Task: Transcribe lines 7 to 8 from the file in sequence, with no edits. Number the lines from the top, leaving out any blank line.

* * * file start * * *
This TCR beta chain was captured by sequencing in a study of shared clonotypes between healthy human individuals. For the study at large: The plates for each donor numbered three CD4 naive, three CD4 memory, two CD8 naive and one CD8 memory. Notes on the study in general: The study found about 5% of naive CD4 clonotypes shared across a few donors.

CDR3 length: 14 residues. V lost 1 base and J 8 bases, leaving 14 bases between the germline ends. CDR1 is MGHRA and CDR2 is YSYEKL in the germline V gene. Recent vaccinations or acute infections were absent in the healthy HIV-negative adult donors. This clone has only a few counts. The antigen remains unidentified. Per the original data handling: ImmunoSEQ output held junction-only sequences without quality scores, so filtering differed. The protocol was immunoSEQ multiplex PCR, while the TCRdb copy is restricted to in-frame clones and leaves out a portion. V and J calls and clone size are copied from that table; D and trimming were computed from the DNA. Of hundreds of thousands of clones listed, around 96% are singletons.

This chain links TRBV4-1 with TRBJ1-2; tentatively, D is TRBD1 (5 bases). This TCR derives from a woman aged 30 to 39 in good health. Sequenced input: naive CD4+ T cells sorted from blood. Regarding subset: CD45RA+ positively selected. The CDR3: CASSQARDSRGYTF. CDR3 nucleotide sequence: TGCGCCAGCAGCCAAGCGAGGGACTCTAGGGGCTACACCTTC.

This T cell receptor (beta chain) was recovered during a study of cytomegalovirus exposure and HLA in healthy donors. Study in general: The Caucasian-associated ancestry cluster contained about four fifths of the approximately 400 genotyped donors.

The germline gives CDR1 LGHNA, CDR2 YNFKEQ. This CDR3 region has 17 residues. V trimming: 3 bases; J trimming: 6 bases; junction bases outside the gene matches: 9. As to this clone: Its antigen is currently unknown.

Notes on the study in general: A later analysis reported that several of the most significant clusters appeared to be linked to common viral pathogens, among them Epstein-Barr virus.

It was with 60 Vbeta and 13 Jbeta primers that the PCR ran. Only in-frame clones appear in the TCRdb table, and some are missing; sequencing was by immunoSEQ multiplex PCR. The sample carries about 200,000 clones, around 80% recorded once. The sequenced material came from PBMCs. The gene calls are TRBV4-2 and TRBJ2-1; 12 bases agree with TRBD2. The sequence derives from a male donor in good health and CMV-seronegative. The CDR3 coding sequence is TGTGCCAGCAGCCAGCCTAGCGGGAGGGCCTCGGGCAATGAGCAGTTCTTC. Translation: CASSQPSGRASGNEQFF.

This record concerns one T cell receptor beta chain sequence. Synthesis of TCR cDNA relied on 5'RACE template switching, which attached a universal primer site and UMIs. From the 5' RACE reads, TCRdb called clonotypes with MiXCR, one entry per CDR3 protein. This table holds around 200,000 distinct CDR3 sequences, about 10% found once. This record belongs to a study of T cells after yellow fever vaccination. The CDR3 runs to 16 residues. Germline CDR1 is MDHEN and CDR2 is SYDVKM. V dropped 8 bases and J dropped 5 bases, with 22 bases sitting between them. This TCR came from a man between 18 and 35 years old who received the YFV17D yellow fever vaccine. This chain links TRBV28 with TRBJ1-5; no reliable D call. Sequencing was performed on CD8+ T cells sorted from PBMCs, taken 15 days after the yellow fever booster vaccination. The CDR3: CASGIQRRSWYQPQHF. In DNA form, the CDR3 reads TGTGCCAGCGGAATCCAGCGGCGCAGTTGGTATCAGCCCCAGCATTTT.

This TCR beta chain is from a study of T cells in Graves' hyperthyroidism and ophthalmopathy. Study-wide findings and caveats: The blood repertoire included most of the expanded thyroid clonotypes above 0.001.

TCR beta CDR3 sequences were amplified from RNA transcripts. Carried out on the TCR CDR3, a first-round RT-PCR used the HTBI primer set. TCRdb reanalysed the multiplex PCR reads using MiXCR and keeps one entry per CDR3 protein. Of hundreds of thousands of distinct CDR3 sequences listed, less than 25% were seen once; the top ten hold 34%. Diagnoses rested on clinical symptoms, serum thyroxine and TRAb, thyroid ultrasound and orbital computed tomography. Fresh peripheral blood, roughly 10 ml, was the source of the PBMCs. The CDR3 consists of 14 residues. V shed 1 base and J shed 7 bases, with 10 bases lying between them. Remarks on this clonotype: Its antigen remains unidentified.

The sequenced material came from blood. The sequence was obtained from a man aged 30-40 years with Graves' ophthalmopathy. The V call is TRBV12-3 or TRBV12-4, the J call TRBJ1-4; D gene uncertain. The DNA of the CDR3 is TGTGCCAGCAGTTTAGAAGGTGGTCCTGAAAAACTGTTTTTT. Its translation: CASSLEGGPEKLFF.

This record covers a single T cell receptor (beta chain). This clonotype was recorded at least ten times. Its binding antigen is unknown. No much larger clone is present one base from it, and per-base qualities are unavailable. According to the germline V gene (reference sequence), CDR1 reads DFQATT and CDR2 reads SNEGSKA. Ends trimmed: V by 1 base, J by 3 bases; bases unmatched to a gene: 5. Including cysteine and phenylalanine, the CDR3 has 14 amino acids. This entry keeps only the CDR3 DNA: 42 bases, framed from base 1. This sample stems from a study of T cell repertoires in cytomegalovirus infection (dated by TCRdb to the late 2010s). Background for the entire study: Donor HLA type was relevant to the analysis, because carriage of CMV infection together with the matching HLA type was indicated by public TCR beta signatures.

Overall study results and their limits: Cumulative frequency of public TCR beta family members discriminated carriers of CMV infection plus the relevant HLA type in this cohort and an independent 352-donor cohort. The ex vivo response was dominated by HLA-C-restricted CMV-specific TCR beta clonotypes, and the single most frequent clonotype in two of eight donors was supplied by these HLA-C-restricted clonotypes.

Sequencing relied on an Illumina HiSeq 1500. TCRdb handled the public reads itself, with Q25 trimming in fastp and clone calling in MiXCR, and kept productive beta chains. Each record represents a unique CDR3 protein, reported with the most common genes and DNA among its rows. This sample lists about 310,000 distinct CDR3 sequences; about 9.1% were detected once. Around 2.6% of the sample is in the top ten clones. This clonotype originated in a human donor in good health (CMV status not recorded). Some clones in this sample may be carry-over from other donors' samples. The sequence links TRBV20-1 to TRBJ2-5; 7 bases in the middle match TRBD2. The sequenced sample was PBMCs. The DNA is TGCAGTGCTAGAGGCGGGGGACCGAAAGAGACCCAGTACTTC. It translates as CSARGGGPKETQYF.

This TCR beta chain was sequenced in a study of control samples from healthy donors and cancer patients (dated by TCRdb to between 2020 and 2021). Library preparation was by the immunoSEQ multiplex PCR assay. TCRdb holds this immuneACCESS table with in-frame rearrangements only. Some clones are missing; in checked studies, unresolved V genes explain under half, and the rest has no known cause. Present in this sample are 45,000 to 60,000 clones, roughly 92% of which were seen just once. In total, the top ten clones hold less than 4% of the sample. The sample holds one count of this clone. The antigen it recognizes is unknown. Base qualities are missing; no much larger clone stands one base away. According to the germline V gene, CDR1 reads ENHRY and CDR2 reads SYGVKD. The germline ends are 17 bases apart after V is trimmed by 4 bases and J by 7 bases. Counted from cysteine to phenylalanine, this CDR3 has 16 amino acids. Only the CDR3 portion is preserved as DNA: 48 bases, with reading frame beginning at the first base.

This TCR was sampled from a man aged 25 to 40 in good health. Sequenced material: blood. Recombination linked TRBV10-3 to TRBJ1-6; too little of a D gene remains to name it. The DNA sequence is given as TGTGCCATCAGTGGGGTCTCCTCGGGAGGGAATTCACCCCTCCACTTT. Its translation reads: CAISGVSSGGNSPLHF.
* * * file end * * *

It was with 60 Vbeta and 13 Jbeta primers that the PCR ran. Only in-frame clones appear in the TCRdb table, and some are missing; sequencing was by immunoSEQ multiplex PCR. The sample carries about 200,000 clones, around 80% recorded once. The sequenced material came from PBMCs. The gene calls are TRBV4-2 and TRBJ2-1; 12 bases agree with TRBD2. The sequence derives from a male donor in good health and CMV-seronegative. The CDR3 coding sequence is TGTGCCAGCAGCCAGCCTAGCGGGAGGGCCTCGGGCAATGAGCAGTTCTTC. Translation: CASSQPSGRASGNEQFF.

This record concerns one T cell receptor beta chain sequence. Synthesis of TCR cDNA relied on 5'RACE template switching, which attached a universal primer site and UMIs. From the 5' RACE reads, TCRdb called clonotypes with MiXCR, one entry per CDR3 protein. This table holds around 200,000 distinct CDR3 sequences, about 10% found once. This record belongs to a study of T cells after yellow fever vaccination. The CDR3 runs to 16 residues. Germline CDR1 is MDHEN and CDR2 is SYDVKM. V dropped 8 bases and J dropped 5 bases, with 22 bases sitting between them. This TCR came from a man between 18 and 35 years old who received the YFV17D yellow fever vaccine. This chain links TRBV28 with TRBJ1-5; no reliable D call. Sequencing was performed on CD8+ T cells sorted from PBMCs, taken 15 days after the yellow fever booster vaccination. The CDR3: CASGIQRRSWYQPQHF. In DNA form, the CDR3 reads TGTGCCAGCGGAATCCAGCGGCGCAGTTGGTATCAGCCCCAGCATTTT.